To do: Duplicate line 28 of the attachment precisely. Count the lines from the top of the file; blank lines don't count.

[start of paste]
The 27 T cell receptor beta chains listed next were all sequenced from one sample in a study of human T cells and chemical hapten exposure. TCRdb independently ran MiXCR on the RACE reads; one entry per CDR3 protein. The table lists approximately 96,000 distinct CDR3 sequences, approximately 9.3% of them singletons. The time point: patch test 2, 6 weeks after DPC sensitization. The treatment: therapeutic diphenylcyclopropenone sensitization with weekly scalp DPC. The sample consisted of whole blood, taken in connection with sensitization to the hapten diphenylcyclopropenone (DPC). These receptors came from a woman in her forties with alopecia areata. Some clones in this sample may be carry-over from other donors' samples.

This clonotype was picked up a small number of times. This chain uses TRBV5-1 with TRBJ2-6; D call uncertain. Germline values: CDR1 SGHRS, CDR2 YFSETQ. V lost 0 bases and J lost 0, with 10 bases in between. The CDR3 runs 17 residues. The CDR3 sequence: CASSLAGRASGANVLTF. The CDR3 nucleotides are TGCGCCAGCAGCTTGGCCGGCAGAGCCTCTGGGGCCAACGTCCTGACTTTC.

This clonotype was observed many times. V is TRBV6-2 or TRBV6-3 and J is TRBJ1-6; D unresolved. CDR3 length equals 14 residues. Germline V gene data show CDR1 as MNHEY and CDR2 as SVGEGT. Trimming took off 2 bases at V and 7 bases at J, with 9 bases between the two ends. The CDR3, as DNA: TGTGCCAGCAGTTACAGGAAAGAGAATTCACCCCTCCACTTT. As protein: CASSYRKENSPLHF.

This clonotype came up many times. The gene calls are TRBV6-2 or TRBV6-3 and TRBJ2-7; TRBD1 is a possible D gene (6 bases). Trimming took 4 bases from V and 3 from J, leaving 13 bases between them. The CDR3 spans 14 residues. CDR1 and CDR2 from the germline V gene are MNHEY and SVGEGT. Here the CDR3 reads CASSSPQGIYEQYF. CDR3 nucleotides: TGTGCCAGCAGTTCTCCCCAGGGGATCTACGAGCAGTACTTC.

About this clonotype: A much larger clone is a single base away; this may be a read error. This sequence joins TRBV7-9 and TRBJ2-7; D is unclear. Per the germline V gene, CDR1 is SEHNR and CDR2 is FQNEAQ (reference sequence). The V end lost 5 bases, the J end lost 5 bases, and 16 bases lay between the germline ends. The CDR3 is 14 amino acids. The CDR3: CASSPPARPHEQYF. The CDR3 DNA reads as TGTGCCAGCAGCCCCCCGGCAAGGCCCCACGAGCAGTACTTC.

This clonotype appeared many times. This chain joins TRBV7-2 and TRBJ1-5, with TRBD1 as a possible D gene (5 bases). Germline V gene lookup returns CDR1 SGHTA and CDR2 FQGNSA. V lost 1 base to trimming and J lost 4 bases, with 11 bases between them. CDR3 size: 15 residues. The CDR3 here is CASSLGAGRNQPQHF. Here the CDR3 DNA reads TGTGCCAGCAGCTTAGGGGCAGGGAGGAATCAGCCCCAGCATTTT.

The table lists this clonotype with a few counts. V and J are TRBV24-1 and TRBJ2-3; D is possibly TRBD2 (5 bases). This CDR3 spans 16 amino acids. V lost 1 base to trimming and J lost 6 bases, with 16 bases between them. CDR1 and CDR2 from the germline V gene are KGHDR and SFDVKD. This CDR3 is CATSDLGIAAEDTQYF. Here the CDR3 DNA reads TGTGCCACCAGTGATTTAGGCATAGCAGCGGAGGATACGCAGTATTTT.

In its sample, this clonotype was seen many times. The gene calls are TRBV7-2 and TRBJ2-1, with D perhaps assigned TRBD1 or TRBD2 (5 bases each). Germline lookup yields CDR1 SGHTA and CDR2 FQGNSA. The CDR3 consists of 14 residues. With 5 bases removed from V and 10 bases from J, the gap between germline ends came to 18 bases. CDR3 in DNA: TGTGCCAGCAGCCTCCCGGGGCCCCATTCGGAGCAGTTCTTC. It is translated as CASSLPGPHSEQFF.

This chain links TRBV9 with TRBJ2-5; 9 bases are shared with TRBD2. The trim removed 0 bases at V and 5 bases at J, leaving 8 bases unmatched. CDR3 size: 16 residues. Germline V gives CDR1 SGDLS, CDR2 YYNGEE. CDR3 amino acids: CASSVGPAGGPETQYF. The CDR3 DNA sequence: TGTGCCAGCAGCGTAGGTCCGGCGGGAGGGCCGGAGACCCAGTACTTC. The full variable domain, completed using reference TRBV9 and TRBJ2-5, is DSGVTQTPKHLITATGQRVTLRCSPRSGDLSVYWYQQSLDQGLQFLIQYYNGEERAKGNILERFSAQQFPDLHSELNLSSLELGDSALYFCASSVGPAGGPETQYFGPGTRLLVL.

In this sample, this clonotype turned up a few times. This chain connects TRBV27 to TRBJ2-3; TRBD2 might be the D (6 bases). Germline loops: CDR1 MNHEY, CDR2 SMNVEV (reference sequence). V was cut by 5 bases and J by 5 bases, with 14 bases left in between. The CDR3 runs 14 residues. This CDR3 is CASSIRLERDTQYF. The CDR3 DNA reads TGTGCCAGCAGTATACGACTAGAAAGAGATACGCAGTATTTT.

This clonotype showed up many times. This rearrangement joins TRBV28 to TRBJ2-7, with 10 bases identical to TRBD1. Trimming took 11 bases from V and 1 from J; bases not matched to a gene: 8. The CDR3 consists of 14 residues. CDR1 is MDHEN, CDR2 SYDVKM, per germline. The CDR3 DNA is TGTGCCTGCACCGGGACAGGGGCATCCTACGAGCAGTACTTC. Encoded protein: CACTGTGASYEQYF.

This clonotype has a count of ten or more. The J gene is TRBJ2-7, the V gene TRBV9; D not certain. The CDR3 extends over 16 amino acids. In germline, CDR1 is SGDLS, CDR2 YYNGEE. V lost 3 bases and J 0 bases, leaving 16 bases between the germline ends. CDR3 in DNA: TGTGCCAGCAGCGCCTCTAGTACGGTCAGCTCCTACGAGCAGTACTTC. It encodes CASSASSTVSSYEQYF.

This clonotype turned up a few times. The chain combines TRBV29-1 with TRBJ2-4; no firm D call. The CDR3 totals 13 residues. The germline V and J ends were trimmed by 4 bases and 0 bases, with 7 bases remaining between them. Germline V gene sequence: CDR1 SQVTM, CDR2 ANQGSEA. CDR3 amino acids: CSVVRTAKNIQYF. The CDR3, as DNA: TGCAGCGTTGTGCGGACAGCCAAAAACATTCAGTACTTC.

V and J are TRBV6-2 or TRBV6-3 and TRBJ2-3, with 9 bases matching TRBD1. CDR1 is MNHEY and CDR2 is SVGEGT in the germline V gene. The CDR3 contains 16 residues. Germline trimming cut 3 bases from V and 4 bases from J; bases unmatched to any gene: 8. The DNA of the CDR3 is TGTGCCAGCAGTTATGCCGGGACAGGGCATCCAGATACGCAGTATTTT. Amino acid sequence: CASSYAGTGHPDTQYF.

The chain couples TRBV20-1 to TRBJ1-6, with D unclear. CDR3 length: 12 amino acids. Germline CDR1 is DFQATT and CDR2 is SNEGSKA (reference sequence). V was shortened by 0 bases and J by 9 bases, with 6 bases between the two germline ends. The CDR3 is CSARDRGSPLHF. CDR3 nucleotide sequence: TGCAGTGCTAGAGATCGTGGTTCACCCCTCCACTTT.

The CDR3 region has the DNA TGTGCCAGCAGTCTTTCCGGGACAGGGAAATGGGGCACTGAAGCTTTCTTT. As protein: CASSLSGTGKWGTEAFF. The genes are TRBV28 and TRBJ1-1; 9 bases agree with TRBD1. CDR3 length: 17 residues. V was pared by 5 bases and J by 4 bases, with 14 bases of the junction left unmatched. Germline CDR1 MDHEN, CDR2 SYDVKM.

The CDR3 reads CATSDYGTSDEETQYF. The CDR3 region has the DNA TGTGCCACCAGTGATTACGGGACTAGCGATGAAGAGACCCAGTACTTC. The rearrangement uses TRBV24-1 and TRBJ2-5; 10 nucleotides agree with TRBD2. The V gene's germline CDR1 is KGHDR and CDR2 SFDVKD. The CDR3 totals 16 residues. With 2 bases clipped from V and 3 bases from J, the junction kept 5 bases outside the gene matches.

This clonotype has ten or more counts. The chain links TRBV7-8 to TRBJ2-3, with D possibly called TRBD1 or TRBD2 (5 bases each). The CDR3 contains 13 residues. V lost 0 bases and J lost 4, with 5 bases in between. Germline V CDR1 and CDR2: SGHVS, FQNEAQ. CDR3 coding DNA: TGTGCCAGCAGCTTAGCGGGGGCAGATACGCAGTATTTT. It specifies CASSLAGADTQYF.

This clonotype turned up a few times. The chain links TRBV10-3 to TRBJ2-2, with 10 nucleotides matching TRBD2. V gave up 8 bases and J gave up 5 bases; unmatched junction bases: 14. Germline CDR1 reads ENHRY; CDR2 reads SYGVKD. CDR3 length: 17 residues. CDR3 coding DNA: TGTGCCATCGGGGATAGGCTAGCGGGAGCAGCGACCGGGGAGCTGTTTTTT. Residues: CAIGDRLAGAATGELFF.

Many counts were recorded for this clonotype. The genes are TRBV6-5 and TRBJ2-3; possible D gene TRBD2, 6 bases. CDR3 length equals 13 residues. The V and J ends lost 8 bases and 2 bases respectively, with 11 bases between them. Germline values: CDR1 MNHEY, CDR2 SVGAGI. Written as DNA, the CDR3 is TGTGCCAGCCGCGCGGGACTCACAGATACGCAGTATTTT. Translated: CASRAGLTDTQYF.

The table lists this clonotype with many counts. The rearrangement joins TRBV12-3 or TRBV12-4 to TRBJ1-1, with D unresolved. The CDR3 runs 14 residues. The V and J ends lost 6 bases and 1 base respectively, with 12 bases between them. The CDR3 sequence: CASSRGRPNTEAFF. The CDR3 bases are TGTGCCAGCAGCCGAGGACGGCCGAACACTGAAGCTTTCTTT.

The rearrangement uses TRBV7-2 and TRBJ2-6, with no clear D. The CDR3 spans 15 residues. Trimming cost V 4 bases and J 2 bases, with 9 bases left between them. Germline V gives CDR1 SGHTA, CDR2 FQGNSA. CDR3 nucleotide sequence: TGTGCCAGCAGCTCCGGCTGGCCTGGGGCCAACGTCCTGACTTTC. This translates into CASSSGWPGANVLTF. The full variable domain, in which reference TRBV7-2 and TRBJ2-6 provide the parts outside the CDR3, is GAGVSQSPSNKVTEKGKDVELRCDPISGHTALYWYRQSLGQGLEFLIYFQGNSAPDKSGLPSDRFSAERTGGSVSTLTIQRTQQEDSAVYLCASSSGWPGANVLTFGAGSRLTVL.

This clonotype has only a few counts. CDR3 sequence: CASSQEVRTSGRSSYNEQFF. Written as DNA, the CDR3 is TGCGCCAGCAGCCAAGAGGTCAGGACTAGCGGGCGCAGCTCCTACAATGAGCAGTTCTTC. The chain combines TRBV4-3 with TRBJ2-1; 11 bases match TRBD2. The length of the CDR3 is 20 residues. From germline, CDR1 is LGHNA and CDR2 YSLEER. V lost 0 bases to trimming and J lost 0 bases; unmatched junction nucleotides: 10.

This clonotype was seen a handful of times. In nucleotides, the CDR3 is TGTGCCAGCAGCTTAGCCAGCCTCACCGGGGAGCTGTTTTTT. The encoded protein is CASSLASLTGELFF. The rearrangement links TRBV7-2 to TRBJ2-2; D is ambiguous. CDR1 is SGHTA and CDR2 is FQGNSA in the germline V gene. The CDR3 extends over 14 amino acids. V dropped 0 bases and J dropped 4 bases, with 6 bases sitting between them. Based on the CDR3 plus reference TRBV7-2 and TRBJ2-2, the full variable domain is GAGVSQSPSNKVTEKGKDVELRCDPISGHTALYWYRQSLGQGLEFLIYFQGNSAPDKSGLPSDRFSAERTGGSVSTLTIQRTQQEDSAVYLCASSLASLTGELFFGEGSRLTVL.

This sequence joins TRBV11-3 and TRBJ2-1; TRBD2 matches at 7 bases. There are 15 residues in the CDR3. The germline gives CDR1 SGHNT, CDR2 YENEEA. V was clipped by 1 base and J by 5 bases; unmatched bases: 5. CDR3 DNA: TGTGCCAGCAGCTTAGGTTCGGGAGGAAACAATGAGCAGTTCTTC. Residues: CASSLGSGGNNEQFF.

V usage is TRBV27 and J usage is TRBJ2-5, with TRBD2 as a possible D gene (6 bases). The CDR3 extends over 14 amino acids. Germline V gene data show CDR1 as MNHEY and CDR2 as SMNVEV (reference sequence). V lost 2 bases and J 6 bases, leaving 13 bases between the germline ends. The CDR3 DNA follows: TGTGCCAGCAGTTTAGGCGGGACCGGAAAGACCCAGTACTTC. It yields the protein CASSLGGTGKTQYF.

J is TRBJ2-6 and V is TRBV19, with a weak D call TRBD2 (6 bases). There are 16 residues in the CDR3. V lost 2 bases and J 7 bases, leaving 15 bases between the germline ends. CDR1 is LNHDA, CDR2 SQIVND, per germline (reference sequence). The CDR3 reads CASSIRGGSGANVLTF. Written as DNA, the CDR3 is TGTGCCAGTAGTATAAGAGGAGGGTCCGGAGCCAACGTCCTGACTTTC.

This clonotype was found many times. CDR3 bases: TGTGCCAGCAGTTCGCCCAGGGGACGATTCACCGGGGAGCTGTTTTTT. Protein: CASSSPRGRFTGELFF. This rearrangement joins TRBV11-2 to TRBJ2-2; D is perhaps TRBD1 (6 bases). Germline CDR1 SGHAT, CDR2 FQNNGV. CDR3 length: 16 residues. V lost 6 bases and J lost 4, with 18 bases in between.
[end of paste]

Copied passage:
This clonotype was found many times. CDR3 bases: TGTGCCAGCAGTTCGCCCAGGGGACGATTCACCGGGGAGCTGTTTTTT. Protein: CASSSPRGRFTGELFF. This rearrangement joins TRBV11-2 to TRBJ2-2; D is perhaps TRBD1 (6 bases). Germline CDR1 SGHAT, CDR2 FQNNGV. CDR3 length: 16 residues. V lost 6 bases and J lost 4, with 18 bases in between.